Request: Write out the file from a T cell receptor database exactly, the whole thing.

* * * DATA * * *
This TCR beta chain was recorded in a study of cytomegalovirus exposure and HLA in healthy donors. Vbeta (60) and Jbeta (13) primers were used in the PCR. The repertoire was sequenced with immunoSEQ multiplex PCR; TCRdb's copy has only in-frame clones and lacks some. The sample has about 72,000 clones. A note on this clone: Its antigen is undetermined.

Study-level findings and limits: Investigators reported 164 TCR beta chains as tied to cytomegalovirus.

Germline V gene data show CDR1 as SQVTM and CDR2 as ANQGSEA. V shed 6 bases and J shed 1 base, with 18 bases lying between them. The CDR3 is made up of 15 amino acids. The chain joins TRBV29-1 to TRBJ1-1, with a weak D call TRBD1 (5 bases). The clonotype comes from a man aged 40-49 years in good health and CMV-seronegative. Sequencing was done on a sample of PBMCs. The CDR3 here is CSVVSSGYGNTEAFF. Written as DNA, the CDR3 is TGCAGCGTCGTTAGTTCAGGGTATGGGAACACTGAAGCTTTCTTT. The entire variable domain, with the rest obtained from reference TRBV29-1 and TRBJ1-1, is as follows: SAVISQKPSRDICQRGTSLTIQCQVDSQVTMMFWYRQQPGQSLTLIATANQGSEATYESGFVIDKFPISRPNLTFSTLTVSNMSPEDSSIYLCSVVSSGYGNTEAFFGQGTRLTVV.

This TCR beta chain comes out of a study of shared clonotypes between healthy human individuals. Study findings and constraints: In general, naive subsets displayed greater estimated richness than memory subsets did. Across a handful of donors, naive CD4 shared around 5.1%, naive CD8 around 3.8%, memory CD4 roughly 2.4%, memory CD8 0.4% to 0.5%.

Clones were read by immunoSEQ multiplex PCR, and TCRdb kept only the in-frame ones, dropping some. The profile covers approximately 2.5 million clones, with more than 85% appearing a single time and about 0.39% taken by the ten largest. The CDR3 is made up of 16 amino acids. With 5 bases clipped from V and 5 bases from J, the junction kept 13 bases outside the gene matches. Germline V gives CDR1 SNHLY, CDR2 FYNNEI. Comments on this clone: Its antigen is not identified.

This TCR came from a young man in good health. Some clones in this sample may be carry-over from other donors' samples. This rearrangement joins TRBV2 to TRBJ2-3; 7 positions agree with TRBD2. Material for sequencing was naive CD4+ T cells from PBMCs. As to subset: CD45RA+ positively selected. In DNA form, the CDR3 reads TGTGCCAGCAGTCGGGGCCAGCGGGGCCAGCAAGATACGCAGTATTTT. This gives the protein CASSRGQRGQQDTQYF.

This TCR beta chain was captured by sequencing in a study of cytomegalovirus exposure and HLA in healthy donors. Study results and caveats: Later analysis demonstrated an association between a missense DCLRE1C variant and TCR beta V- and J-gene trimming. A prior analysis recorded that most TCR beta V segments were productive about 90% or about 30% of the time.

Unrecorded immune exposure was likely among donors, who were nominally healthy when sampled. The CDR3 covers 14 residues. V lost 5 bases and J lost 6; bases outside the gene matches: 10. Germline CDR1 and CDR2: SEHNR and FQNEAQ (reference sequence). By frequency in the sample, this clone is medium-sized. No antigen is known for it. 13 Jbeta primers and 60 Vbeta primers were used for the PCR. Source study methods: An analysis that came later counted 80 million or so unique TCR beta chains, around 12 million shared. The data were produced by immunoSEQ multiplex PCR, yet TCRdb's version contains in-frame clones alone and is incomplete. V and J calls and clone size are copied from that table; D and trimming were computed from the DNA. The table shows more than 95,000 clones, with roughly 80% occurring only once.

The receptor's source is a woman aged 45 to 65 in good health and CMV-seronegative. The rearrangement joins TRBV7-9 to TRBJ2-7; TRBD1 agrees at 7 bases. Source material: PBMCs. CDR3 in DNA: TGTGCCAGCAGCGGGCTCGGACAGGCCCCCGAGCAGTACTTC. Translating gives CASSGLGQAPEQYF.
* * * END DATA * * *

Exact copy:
This TCR beta chain was recorded in a study of cytomegalovirus exposure and HLA in healthy donors. Vbeta (60) and Jbeta (13) primers were used in the PCR. The repertoire was sequenced with immunoSEQ multiplex PCR; TCRdb's copy has only in-frame clones and lacks some. The sample has about 72,000 clones. A note on this clone: Its antigen is undetermined.

Study-level findings and limits: Investigators reported 164 TCR beta chains as tied to cytomegalovirus.

Germline V gene data show CDR1 as SQVTM and CDR2 as ANQGSEA. V shed 6 bases and J shed 1 base, with 18 bases lying between them. The CDR3 is made up of 15 amino acids. The chain joins TRBV29-1 to TRBJ1-1, with a weak D call TRBD1 (5 bases). The clonotype comes from a man aged 40-49 years in good health and CMV-seronegative. Sequencing was done on a sample of PBMCs. The CDR3 here is CSVVSSGYGNTEAFF. Written as DNA, the CDR3 is TGCAGCGTCGTTAGTTCAGGGTATGGGAACACTGAAGCTTTCTTT. The entire variable domain, with the rest obtained from reference TRBV29-1 and TRBJ1-1, is as follows: SAVISQKPSRDICQRGTSLTIQCQVDSQVTMMFWYRQQPGQSLTLIATANQGSEATYESGFVIDKFPISRPNLTFSTLTVSNMSPEDSSIYLCSVVSSGYGNTEAFFGQGTRLTVV.

This TCR beta chain comes out of a study of shared clonotypes between healthy human individuals. Study findings and constraints: In general, naive subsets displayed greater estimated richness than memory subsets did. Across a handful of donors, naive CD4 shared around 5.1%, naive CD8 around 3.8%, memory CD4 roughly 2.4%, memory CD8 0.4% to 0.5%.

Clones were read by immunoSEQ multiplex PCR, and TCRdb kept only the in-frame ones, dropping some. The profile covers approximately 2.5 million clones, with more than 85% appearing a single time and about 0.39% taken by the ten largest. The CDR3 is made up of 16 amino acids. With 5 bases clipped from V and 5 bases from J, the junction kept 13 bases outside the gene matches. Germline V gives CDR1 SNHLY, CDR2 FYNNEI. Comments on this clone: Its antigen is not identified.

This TCR came from a young man in good health. Some clones in this sample may be carry-over from other donors' samples. This rearrangement joins TRBV2 to TRBJ2-3; 7 positions agree with TRBD2. Material for sequencing was naive CD4+ T cells from PBMCs. As to subset: CD45RA+ positively selected. In DNA form, the CDR3 reads TGTGCCAGCAGTCGGGGCCAGCGGGGCCAGCAAGATACGCAGTATTTT. This gives the protein CASSRGQRGQQDTQYF.

This TCR beta chain was captured by sequencing in a study of cytomegalovirus exposure and HLA in healthy donors. Study results and caveats: Later analysis demonstrated an association between a missense DCLRE1C variant and TCR beta V- and J-gene trimming. A prior analysis recorded that most TCR beta V segments were productive about 90% or about 30% of the time.

Unrecorded immune exposure was likely among donors, who were nominally healthy when sampled. The CDR3 covers 14 residues. V lost 5 bases and J lost 6; bases outside the gene matches: 10. Germline CDR1 and CDR2: SEHNR and FQNEAQ (reference sequence). By frequency in the sample, this clone is medium-sized. No antigen is known for it. 13 Jbeta primers and 60 Vbeta primers were used for the PCR. Source study methods: An analysis that came later counted 80 million or so unique TCR beta chains, around 12 million shared. The data were produced by immunoSEQ multiplex PCR, yet TCRdb's version contains in-frame clones alone and is incomplete. V and J calls and clone size are copied from that table; D and trimming were computed from the DNA. The table shows more than 95,000 clones, with roughly 80% occurring only once.

The receptor's source is a woman aged 45 to 65 in good health and CMV-seronegative. The rearrangement joins TRBV7-9 to TRBJ2-7; TRBD1 agrees at 7 bases. Source material: PBMCs. CDR3 in DNA: TGTGCCAGCAGCGGGCTCGGACAGGCCCCCGAGCAGTACTTC. Translating gives CASSGLGQAPEQYF.